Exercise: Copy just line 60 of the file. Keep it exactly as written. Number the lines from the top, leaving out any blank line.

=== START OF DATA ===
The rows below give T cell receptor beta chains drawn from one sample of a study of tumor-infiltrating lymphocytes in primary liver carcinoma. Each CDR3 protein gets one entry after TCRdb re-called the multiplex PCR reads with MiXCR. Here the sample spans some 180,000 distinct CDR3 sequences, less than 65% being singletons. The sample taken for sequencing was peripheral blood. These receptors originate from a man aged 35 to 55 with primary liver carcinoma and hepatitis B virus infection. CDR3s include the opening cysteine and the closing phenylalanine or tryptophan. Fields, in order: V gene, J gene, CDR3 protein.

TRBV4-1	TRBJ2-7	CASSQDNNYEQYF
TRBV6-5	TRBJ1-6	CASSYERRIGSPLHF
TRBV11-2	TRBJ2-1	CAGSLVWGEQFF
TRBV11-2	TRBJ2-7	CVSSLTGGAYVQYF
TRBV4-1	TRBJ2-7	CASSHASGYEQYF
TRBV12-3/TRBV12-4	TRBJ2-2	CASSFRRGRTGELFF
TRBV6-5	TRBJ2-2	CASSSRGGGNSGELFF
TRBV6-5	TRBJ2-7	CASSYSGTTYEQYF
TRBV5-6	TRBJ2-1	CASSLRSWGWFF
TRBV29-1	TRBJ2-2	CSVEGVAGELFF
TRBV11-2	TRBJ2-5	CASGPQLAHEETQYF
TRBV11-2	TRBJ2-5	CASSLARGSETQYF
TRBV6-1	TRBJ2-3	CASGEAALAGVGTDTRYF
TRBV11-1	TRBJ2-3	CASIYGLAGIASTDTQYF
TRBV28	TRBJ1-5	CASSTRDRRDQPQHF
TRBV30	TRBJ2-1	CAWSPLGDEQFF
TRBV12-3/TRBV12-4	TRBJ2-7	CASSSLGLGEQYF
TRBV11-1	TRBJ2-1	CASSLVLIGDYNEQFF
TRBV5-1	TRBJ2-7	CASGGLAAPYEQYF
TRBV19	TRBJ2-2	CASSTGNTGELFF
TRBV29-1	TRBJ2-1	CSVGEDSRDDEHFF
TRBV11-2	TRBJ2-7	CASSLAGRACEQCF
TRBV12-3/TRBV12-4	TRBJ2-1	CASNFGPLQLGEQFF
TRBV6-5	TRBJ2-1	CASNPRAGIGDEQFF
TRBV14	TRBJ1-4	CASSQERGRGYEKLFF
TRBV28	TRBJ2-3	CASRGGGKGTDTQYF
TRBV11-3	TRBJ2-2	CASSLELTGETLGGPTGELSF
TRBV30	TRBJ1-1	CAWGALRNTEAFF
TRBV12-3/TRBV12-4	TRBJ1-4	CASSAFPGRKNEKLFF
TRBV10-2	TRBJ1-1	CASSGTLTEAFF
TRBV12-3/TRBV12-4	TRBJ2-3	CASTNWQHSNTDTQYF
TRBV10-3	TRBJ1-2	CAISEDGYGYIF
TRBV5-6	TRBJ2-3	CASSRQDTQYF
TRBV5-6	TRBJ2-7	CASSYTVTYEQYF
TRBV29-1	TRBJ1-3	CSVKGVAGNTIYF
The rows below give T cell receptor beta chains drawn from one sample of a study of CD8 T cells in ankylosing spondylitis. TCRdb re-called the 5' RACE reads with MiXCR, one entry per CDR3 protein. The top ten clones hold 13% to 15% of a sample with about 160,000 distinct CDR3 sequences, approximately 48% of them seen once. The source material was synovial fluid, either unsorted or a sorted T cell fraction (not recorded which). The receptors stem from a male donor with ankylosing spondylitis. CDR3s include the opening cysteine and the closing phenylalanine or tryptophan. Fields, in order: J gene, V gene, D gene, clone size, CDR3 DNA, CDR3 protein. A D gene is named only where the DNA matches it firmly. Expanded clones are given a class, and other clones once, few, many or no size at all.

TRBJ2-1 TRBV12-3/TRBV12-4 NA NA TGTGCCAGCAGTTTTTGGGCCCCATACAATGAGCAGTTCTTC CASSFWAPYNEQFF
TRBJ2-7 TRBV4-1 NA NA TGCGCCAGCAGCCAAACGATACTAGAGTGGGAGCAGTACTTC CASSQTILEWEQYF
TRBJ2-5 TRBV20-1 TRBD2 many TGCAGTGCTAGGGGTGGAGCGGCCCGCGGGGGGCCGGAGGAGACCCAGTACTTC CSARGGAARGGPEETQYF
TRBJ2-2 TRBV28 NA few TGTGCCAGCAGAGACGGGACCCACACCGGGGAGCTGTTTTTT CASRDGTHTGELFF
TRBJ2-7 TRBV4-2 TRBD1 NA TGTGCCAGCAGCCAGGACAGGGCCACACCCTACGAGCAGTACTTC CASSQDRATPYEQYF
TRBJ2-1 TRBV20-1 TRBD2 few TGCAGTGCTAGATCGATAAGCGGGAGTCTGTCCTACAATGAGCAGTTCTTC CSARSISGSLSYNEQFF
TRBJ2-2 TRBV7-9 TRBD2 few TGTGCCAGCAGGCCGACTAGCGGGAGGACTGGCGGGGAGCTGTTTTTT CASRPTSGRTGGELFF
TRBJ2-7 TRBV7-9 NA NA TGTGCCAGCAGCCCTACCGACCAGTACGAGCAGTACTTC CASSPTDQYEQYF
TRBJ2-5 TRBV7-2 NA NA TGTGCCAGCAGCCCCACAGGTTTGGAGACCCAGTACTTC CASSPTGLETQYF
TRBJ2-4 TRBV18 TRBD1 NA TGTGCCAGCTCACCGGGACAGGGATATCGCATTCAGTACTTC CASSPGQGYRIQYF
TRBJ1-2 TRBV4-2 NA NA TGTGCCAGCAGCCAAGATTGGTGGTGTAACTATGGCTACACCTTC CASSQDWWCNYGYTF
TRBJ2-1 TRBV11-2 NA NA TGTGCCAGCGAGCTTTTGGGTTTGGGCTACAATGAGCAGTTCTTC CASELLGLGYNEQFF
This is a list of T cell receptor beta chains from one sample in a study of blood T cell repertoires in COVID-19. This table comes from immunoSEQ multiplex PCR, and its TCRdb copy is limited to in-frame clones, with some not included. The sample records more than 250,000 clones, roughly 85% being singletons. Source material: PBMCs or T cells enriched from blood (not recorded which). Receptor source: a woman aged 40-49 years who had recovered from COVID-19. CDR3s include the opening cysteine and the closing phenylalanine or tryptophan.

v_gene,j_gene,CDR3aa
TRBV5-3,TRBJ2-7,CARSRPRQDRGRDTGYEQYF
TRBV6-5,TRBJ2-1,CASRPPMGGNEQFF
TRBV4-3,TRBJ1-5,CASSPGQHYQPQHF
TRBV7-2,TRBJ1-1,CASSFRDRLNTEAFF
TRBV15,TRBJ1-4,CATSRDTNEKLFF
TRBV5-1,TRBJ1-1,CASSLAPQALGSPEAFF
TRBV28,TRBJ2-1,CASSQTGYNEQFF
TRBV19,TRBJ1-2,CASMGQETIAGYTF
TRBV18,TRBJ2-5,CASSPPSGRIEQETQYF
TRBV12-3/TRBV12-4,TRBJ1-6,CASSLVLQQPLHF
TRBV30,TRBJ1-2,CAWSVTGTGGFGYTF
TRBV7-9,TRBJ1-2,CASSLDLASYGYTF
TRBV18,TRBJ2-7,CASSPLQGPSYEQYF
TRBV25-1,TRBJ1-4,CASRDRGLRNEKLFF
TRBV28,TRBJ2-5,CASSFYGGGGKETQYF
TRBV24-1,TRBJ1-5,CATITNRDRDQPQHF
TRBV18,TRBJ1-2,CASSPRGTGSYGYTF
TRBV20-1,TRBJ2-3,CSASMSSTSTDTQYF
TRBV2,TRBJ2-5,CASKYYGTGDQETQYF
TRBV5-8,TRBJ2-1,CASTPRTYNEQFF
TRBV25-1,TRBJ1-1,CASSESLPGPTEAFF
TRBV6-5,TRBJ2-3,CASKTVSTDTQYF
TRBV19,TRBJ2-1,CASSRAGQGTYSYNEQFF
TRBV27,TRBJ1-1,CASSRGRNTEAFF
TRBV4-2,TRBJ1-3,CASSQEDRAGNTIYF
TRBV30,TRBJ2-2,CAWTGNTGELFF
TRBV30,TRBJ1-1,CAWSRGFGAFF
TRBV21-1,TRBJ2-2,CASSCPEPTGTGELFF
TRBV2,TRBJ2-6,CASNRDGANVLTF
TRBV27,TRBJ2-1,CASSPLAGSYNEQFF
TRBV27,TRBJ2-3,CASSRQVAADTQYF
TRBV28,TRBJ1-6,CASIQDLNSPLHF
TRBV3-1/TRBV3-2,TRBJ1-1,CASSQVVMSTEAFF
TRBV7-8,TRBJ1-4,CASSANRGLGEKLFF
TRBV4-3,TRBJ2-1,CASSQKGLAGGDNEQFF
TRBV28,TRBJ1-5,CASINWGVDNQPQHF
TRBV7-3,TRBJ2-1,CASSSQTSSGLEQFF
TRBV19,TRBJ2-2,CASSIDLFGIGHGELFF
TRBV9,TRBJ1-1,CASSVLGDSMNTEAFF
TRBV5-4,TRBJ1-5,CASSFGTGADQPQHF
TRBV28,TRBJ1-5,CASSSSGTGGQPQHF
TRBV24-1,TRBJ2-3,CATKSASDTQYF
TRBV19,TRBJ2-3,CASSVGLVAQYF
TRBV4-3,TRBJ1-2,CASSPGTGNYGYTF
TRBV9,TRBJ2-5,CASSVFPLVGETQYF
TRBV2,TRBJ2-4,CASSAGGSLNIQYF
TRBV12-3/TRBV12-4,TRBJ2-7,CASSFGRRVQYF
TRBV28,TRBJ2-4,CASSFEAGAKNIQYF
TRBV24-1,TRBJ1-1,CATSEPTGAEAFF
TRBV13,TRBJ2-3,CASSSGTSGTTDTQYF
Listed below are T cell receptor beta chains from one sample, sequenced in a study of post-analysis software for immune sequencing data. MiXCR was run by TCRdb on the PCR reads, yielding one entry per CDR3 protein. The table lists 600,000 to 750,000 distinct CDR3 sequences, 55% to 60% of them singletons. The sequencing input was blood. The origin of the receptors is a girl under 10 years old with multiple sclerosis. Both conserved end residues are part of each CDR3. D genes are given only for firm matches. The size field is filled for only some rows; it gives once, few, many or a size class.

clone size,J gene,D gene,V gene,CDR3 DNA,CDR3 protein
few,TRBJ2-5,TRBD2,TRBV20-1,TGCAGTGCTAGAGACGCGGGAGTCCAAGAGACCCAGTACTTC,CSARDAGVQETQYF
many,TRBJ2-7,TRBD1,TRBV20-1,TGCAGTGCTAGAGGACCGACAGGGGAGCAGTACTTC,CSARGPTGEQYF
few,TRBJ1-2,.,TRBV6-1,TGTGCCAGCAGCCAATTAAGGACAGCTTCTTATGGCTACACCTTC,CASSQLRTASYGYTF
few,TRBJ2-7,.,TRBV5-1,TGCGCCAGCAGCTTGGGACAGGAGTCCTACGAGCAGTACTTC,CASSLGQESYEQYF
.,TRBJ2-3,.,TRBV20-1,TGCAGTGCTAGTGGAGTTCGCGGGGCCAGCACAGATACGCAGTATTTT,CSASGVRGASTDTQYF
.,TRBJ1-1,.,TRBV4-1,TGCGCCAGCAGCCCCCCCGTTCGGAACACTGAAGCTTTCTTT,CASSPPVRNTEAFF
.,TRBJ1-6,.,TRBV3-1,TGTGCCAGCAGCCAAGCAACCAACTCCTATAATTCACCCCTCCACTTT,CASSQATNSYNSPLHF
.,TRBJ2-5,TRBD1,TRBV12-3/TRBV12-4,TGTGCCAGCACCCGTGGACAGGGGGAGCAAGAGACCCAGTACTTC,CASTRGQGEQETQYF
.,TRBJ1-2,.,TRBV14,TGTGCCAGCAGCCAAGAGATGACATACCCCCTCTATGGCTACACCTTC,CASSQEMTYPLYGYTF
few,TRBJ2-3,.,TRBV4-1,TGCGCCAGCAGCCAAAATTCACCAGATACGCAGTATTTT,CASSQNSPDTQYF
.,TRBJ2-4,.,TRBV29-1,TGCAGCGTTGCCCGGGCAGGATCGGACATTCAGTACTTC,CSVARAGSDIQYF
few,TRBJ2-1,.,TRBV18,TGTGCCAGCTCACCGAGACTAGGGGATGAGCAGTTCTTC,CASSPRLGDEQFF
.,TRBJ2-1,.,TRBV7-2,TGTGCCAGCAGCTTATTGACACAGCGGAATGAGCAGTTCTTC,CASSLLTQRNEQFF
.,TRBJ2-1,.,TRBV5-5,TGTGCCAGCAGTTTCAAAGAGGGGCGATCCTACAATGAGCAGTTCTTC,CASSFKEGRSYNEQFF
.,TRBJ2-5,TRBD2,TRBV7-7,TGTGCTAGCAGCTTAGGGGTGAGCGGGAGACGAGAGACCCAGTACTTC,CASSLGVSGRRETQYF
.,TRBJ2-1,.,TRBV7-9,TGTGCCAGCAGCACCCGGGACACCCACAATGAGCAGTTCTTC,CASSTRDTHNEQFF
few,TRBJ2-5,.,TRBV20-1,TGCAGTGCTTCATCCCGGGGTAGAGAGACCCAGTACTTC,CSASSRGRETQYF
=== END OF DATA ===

TRBV18,TRBJ2-5,CASSPPSGRIEQETQYF